Why the World Needs More Emmas

Hermione Granger, Madison Montgomery, Olive Penderghast, and Nanny McPhee all have one thing in common, something we need more of. Can you guess it?

Emma. The name is what they have in common. Or at least the actresses.Now, I don't necessarily mean we need more girls named Emma in the world. The name itself has been the second most popular girl's name seven times since 2003 and finally reached number one in 2008, according to the Social Security Administration. So I'm not saying that the world is lacking in Emmas.

What I mean is that we need more role models like Emmas. Watson, Stone, Roberts, Thompson; you name them, we need them. I want to grow up to be like them and I want any daughters or nieces or granddaughters of mine in the future to aspire to their greatness. Woman should aspire to be them because, as separate entities and taken as a whole, they surround us with traits and actions every woman wants and are just a tad too afraid to reach for.

If by now you haven't heard about Emma Watson's speech to the U.N. headquarters, lemme give you the low down. Watson's now a UN Women Global Goodwill Ambassador, and on September 20, she spoke in front of the United Nations to kick off the HeForShe Solidarity Movement for Gender Equality. It's been endorsed with the hashtag #heforshe over social media by multitudes of male celebrities, from Russell Crowe to Harry Styles to Chris Colfer. She's become the voice of millions of women and men in places where their well-being and ideas are considered second place simply because they aren't on par with the norms of their society."If we stop defining each other by what we are not, and start defining ourselves by who we are, we can all be free, and this is what HeForShe is about," she said. "It’s about freedom."

Not only has Watson done this, but she decided that the whole film career track wasn't enough. Always one to promote education in interviews, she attended Brown University and graduated this past May, while still starring in the end of the Harry Potter series and The Perks of Being a Wallflower, among other films.

But Watson isn't the only Emma girls should look up to. Known for her quirky personality, Emma Stone is up there as well. She and boyfriend Andrew Garfield have, on multiple occasions, covered their faces with napkins or papers with websites for good causes like Autism Speaks and Worldwide Orphans Foundation written across them while being bombarded by paparazzi. They don't want their faces to make the evening news when there are other incredibly more pressing issues we as an audience aren't informed about and aren't discussing.

Her characters also embody ideals that every woman wish to exhibit in an ideal world. Easy A's Olive Penderghast is self-assured and sassy; Zombieland's Wichita is protective and strong; The Help's Skeeter Phelan is driven and will stop at nothing to get her answers. I know I'm personally only one of those things, but that doesn't stop me from admiring those characteristics and working towards being able to call myself all of them.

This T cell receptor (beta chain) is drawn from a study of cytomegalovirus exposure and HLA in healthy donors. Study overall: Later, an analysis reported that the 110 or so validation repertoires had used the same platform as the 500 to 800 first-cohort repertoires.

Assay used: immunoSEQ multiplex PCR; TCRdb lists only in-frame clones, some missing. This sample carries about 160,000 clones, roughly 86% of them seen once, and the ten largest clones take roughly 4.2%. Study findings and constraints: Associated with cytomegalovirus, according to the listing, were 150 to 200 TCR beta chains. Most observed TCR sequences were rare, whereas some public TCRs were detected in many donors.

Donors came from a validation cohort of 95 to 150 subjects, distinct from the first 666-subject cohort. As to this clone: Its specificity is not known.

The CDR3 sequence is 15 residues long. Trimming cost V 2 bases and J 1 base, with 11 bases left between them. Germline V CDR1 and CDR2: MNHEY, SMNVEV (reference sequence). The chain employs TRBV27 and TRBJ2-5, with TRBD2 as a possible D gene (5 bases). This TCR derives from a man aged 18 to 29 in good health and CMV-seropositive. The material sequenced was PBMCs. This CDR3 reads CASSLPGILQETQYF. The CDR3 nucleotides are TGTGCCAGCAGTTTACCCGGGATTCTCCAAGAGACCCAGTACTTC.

The world of fiction follows the same conception. Jane Austen knew what she was talking about when she wrote Emma back in 1816. Title character Emma Woodhouse is self-described as "handsome, clever, and rich," and while for the duration of the novel she gets on others' nerves, even the most stringent reader can't help but admit that Woodhouse is persistent to a fault in following her beliefs. ABC's drama Once Upon a Time focuses on the literal fairytale times of Emma Swan, a rough and tumble girl with a dark past who doesn't take crap from anybody because she knows herself the best. Forget what anybody else thinks, she stays true to herself to a tee.But even more hopeful than all this exposure is the fact that there are normal Emmas, girls like you and me, who are becoming their own role models. The ideals of these famous Emmas are finally beginning to trickle down into public domain. Emma Sulkowicz is now a senior at Columbia University, but during her sophomore year she was raped by a classmate on her own mattress. With two other women who were assaulted by the same person, she filed a case against her rapist with the school, sending her into a whirlwind of fighting against a university that was "more concerned about their public image than keeping people safe," Sulkowicz said in a special article written for TIME. She's become most notable now, not for the not guilty verdict the rapist got from the hearing, but for the form of protest she's taken. As of September 21, Sulkowicz's performance "Carry That Weight" entered its fourth week. For a month, Sulkowicz has been carrying her 50-pound school mattress, the one she was raped on, around Columbia's campus, raising awareness for the inequality and menace the university is trying to sweep under the rug. Her classmates help her, something that gives me hope. Bad things are still going to happen, that's an unstoppable and saddening fact about our society, but at least there are people out there who will help you out when you need it.

Photo by Jennifer S. Altman for the New York Times

Names have special meanings, whether parents mean them when they name their children. The general agreement is that the name Emma means 'universal' or 'whole.' Maybe if we take a hint from the Emmas we know, women around the globe can start to feel that way.